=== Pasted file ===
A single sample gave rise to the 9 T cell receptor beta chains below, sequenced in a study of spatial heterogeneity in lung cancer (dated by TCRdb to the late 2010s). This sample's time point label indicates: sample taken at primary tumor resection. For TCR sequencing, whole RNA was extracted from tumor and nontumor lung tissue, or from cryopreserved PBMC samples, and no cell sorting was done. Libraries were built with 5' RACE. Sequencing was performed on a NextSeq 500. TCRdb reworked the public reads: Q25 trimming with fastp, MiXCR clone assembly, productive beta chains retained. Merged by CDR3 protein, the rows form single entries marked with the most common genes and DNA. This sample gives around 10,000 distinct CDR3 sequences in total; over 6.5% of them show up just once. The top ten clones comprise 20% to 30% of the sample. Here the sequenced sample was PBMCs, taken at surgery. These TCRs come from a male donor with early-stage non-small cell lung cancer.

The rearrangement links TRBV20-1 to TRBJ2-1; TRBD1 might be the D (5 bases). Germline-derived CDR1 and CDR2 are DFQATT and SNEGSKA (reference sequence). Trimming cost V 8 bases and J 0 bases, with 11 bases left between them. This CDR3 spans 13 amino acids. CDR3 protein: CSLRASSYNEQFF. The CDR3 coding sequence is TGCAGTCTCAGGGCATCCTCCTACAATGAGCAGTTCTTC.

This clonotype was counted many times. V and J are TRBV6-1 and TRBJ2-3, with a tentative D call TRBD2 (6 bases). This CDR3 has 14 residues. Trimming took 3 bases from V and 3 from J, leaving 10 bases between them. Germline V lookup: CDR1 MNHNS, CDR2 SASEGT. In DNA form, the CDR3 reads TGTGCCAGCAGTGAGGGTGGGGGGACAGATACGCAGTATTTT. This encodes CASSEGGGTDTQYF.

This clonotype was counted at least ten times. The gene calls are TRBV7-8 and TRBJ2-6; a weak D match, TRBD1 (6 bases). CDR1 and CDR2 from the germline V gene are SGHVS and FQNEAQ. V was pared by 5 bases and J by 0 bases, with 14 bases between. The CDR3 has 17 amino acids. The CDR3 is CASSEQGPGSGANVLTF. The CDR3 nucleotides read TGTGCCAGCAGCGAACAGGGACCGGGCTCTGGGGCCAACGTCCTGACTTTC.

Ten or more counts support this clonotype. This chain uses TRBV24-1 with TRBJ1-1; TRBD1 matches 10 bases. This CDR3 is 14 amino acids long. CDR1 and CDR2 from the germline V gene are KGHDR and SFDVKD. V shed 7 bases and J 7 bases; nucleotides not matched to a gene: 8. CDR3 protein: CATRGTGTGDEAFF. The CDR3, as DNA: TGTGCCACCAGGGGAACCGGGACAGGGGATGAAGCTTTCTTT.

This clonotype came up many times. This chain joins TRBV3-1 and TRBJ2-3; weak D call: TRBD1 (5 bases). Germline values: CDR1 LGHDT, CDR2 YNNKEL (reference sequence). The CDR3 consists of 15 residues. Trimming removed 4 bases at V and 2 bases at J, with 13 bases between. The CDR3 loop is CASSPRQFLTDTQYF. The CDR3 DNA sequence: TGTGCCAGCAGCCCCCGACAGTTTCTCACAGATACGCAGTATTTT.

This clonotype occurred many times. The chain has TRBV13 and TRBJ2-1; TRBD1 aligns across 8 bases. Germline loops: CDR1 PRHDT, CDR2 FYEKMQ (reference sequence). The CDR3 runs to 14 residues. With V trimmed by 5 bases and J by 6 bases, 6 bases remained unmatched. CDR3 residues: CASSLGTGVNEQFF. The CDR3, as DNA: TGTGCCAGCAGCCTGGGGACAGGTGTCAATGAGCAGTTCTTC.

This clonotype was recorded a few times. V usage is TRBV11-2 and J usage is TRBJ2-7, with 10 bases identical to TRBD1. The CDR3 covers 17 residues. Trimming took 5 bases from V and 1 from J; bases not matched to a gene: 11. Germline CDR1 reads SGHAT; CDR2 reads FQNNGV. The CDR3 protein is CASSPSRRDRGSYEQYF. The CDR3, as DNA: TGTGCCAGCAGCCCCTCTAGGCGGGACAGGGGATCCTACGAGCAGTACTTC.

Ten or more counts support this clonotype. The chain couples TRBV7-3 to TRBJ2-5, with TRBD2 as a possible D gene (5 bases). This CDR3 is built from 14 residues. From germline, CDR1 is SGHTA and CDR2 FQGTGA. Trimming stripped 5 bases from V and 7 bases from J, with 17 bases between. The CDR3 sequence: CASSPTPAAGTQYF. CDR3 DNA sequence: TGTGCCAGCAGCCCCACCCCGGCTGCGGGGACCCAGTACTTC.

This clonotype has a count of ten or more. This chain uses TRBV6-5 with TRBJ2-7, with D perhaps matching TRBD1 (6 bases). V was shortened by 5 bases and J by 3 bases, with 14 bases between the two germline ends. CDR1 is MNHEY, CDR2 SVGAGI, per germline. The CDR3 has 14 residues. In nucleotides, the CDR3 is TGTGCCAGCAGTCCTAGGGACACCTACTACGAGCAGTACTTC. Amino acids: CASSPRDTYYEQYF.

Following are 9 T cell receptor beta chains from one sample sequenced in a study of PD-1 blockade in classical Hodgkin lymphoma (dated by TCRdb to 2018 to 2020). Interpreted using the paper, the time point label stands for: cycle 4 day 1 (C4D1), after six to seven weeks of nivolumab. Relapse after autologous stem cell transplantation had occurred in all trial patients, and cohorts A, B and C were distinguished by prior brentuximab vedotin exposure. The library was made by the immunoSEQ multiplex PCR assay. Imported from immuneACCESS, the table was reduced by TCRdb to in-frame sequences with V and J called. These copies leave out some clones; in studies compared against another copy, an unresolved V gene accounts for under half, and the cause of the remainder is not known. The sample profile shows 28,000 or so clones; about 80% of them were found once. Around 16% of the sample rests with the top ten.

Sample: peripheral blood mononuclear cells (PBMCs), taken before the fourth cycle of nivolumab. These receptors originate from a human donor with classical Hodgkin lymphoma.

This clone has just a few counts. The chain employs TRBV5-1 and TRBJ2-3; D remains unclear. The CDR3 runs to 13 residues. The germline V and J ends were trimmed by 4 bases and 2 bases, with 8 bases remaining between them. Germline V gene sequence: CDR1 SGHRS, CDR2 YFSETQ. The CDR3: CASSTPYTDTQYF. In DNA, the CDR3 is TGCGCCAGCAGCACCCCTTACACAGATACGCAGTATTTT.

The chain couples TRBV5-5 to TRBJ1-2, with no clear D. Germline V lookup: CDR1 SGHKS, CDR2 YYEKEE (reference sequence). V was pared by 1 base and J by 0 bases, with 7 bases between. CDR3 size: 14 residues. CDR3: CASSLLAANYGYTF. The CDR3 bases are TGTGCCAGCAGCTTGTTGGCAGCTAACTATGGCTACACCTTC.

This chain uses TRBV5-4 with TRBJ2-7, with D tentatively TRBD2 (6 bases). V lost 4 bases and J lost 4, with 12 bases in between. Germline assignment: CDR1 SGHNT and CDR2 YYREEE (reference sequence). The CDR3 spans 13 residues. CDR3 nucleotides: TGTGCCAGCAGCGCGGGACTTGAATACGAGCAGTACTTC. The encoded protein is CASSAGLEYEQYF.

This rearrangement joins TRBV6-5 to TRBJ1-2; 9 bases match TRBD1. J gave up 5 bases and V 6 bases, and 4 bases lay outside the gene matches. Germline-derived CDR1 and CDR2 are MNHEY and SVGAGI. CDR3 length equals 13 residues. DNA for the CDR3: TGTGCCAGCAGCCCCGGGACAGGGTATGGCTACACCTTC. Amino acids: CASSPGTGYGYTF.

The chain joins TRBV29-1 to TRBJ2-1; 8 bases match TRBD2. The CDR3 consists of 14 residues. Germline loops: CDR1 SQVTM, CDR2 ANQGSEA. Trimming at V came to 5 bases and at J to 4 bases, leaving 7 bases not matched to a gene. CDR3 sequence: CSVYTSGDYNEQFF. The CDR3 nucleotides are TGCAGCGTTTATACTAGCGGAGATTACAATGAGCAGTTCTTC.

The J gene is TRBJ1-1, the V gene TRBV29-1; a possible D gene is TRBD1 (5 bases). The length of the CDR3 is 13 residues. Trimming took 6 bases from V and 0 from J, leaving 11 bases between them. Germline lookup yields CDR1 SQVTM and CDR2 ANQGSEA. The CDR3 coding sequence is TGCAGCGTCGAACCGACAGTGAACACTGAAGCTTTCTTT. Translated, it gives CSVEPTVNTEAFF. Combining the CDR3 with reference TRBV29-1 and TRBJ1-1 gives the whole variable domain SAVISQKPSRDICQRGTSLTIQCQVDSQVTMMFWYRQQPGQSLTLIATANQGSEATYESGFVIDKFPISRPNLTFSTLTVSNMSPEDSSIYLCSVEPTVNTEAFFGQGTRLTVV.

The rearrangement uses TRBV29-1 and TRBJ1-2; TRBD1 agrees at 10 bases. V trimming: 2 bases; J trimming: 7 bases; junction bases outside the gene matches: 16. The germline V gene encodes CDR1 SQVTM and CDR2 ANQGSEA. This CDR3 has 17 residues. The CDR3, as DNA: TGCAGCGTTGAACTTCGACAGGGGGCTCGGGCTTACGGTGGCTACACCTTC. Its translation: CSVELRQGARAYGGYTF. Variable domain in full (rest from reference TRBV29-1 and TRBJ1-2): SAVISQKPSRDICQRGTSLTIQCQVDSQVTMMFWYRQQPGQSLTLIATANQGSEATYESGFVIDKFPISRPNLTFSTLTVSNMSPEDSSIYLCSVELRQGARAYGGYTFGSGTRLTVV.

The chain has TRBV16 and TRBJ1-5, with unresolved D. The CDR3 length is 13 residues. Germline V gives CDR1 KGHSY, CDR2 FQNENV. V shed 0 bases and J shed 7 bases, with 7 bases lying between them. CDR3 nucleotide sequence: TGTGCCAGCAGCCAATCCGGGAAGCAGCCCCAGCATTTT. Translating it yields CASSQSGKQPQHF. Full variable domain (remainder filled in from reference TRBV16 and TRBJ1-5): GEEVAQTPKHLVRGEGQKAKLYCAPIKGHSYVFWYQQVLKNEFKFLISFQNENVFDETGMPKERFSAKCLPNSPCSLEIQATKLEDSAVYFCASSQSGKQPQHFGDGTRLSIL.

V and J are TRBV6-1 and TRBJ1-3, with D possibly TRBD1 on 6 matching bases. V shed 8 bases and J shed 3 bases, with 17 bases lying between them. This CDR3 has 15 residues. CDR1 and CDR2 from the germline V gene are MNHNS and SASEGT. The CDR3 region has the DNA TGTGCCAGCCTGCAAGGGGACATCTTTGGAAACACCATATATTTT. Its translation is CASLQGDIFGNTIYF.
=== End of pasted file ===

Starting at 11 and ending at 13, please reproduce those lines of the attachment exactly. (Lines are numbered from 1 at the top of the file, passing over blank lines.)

Following are 9 T cell receptor beta chains from one sample sequenced in a study of PD-1 blockade in classical Hodgkin lymphoma (dated by TCRdb to 2018 to 2020). Interpreted using the paper, the time point label stands for: cycle 4 day 1 (C4D1), after six to seven weeks of nivolumab. Relapse after autologous stem cell transplantation had occurred in all trial patients, and cohorts A, B and C were distinguished by prior brentuximab vedotin exposure. The library was made by the immunoSEQ multiplex PCR assay. Imported from immuneACCESS, the table was reduced by TCRdb to in-frame sequences with V and J called. These copies leave out some clones; in studies compared against another copy, an unresolved V gene accounts for under half, and the cause of the remainder is not known. The sample profile shows 28,000 or so clones; about 80% of them were found once. Around 16% of the sample rests with the top ten.

Sample: peripheral blood mononuclear cells (PBMCs), taken before the fourth cycle of nivolumab. These receptors originate from a human donor with classical Hodgkin lymphoma.

This clone has just a few counts. The chain employs TRBV5-1 and TRBJ2-3; D remains unclear. The CDR3 runs to 13 residues. The germline V and J ends were trimmed by 4 bases and 2 bases, with 8 bases remaining between them. Germline V gene sequence: CDR1 SGHRS, CDR2 YFSETQ. The CDR3: CASSTPYTDTQYF. In DNA, the CDR3 is TGCGCCAGCAGCACCCCTTACACAGATACGCAGTATTTT.